vs Illiogic - Hanging the Lanterns
To my mind, there are four categories of logic lapses:
Continuity and Poor Research are the easiest to fix. They are also the elements most evident to editors, long before readers get their mitts on your book. Continuity is a lapse in memory. Simply put:
Tom inherited his wonderfully green eyes from his mother.
Paragraph two-hundred and eighty:
Suddenly, Tom's eyes changed from blue to gold signifying the presence of Sydney's spirit.
You might laugh, but I have in one of my novels a possession sequence, which has a blue-eyed character possessed by a green-eyed character. The effect was perfect, except I had the eye coloring wrong at two ends of the novel. Now because the continuity error was separated by nearly 200 pages, the reader may never had noticed, but never underestimate the reader.
The simpler paragraph-to-paragraph continuity lapses scarcely need mention. We all know that things that a pocketed are suddenly out in the open or pocketed twice. Characters leave twice, or never enter. However, in my opinion, the worse logic lapse is ignorance - the lack of proper research. Many times, we will make it up as we go along, and many times, we can get away with it. However, even if it is for short stretches, we, as authors, owe our readers a proper look and feel.
Sergeant O'Hara finished relieving himself in the muddy ditch, and then zipped up his fly.
Considering the above sentence is extracted from a Civil War novel, and the zipper wasn't invented yet, it is anachronistic slop, which could have been avoided if the writer had taken some time to research Civil War uniforms in all their richness.
Sergeant O'Hara finished relieving himself in the redoubt, buttoning up and fastening his buckler.
I once spent two weeks cooking Tuscan cuisine to learn local ingredients, aromas and textures for a scene in my novel The Third Peregrination. I savored my research, not to mention putting on a pound and a half. Results: two well-researched, logically correct paragraphs tucked away as background to an important scene. The research gave the background authenticity, but like the meal ingredients, didn't overpower the main course - my story.
The logic lapse that can prove most frustrating is the Counter-active. You have an important plot development or a character following a specific arc, then - wham. You begin to second-guess it, because might be alternative courses of action that are just as logical. You know that the reader will question your twists, and, if questioned harshly, you will earn the dreaded label: Contrived. In addition to the developmental counter-actives, there are other points of question that the reader could contest, such as, How is there light in a tomb that hasn't been explored in a thousand years? Little things like that. There are two solutions for these common second-guessing points. Remember that whenever the reader second-guesses you, they are thrown out of the story. Reader off track = story flailing (as opposed to story telling).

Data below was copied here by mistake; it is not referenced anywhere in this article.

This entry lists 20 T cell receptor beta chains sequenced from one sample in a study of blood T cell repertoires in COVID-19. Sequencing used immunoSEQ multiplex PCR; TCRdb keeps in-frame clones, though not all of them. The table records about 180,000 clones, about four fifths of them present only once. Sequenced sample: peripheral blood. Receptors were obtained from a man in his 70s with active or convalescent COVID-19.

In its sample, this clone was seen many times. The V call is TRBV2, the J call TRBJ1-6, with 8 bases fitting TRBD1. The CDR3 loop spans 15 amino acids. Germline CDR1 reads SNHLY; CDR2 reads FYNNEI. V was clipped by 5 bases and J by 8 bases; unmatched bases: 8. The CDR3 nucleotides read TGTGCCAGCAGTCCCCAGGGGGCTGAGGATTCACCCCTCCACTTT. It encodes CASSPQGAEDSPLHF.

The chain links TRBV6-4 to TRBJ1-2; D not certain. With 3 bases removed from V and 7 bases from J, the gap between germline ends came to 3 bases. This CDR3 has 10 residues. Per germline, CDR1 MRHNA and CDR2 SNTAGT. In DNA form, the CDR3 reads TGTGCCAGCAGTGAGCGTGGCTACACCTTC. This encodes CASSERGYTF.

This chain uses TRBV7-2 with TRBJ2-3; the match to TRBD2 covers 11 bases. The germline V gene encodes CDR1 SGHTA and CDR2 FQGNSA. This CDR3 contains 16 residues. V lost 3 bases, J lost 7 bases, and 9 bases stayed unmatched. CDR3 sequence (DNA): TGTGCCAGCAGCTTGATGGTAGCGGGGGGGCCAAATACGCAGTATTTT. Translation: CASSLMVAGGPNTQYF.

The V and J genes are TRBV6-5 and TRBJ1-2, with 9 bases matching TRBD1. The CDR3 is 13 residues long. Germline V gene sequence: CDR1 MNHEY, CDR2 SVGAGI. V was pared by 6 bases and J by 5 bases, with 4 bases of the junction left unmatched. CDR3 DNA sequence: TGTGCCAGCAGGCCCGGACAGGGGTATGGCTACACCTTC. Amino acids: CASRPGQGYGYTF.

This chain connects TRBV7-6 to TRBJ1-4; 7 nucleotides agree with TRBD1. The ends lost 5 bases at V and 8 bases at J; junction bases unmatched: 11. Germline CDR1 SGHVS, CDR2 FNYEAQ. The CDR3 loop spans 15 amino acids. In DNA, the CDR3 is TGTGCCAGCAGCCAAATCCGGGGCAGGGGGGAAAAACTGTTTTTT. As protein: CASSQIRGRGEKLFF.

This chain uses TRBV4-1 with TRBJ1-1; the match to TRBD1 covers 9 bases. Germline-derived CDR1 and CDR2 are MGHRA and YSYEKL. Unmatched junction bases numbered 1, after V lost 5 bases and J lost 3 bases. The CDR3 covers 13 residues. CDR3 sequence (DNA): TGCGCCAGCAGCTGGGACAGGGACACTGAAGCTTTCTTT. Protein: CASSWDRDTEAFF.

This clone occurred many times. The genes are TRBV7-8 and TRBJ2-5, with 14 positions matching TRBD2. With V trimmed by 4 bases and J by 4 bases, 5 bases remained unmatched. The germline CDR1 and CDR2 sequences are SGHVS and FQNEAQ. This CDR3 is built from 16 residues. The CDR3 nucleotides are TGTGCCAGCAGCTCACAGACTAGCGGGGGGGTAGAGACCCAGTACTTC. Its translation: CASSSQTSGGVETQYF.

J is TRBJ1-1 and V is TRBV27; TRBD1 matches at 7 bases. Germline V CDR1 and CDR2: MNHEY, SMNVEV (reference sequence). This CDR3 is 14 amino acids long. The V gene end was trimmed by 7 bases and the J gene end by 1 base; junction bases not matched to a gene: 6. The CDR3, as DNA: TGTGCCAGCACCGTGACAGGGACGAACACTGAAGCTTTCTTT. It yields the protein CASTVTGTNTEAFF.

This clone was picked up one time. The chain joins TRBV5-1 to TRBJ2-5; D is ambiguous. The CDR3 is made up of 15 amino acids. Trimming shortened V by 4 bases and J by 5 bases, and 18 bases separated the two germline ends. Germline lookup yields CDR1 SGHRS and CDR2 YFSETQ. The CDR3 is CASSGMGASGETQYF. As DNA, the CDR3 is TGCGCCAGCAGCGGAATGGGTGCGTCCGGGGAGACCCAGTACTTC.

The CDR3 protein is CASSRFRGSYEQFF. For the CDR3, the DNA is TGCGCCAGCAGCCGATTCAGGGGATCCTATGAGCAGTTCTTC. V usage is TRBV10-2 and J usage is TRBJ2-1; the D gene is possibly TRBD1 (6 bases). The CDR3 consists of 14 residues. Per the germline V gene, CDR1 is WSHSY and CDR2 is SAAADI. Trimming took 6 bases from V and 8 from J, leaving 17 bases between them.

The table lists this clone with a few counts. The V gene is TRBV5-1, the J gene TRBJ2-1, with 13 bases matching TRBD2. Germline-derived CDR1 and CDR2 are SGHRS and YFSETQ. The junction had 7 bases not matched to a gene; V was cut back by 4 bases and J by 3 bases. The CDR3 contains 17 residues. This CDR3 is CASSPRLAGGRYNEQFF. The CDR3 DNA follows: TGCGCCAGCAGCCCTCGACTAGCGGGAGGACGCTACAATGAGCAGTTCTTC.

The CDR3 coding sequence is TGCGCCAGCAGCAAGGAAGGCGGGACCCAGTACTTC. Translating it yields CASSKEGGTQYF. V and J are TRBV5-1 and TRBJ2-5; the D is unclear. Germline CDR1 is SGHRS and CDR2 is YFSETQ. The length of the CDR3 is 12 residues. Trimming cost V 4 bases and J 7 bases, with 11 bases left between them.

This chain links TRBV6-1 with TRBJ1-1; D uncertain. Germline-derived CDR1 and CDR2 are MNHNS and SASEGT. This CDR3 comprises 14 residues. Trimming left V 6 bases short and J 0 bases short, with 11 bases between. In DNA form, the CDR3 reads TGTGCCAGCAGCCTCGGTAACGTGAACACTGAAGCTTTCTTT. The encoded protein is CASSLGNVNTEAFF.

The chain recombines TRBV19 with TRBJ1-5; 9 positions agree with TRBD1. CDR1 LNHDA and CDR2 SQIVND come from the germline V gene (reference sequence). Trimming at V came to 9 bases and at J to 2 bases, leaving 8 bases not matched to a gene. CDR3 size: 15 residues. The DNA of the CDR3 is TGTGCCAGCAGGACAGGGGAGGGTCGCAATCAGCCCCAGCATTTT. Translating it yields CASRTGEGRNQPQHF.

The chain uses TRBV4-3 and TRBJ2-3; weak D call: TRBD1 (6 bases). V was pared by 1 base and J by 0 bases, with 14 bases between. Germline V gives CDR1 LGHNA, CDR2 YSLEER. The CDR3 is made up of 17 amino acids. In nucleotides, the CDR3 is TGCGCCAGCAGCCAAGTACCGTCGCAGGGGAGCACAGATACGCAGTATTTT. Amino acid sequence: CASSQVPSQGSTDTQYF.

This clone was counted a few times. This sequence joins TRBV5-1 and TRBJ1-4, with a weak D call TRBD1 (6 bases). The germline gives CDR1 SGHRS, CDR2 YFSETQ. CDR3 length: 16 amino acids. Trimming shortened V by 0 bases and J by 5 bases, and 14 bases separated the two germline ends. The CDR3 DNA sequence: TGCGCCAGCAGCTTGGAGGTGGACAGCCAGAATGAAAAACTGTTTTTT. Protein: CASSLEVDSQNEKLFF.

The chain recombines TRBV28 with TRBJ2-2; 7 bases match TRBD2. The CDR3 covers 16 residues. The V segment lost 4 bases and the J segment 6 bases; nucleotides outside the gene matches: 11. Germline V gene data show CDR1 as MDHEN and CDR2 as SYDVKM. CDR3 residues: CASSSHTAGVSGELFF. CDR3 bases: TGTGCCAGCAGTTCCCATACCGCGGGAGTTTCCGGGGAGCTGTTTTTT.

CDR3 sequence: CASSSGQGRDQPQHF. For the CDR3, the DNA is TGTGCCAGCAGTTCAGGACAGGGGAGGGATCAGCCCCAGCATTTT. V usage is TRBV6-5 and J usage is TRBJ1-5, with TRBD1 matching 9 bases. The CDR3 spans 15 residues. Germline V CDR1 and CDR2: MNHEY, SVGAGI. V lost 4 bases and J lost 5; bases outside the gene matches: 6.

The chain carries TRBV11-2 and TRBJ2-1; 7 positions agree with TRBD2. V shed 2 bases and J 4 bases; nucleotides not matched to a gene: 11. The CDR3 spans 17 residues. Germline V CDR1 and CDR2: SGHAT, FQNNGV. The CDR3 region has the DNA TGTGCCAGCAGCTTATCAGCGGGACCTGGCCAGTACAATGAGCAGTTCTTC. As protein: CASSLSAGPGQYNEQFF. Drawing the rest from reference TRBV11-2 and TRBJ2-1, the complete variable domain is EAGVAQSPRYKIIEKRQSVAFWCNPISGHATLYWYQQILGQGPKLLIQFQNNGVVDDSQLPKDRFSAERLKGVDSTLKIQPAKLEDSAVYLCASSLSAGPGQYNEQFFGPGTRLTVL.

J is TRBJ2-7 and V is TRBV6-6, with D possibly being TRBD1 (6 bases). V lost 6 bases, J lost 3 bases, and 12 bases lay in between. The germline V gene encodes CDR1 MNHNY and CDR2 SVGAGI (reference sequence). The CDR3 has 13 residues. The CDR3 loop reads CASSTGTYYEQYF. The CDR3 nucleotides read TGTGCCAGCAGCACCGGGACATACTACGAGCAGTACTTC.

The first method is to handle logistics appropriately. If a cave will be dark, be sure that your spelunkers are fully outfitted with every prop necessary to light the way. You can't start producing ropes and riggings, spikes and flashlights mid-scene without tracking, or at least nodding to their origin. Also, be sure that your characters are properly trained to use their props. If there's an escape using a motorboat, account a reason why the protagonist is to drive the damn thing to chug away from the villain. The protagonist may not be an expert at watercraft, but he/she could have watched ten hours of Sea Hunt as an unwitting preparation for the sequence.
We walk a tight-rope here. Be careful not to over-emphasis logistics. I once spent so much time explaining why a tomb had lighting that my surprise ending was no surprise. In that case, I rewrote two chapters to undo my over-emphasis. I just hung a lantern on it and moved on.
Hanging a lantern. This is an old movie expression that every writer should now. When you reach a counter-active point, hang a lantern on it, before the reader does. This means a short brake in the flow - an aside or some otherwise witty and well-conceived comments that says, what was just said doesn't really make sense, but that's the way it is folks. Here's an example from a novel I'm currently writing - Surviving an American Gulag.
Avila shook his head and followed. A cricket chirped. Odd and out of season. Perhaps it was some rare Georgian variety bred on mess hall muck. Its chirp did not go unnoticed. Gibbs halted.
"Just the stars singing, Winslow."
Frank hummed his grandmother's song.
Edward C. Patterson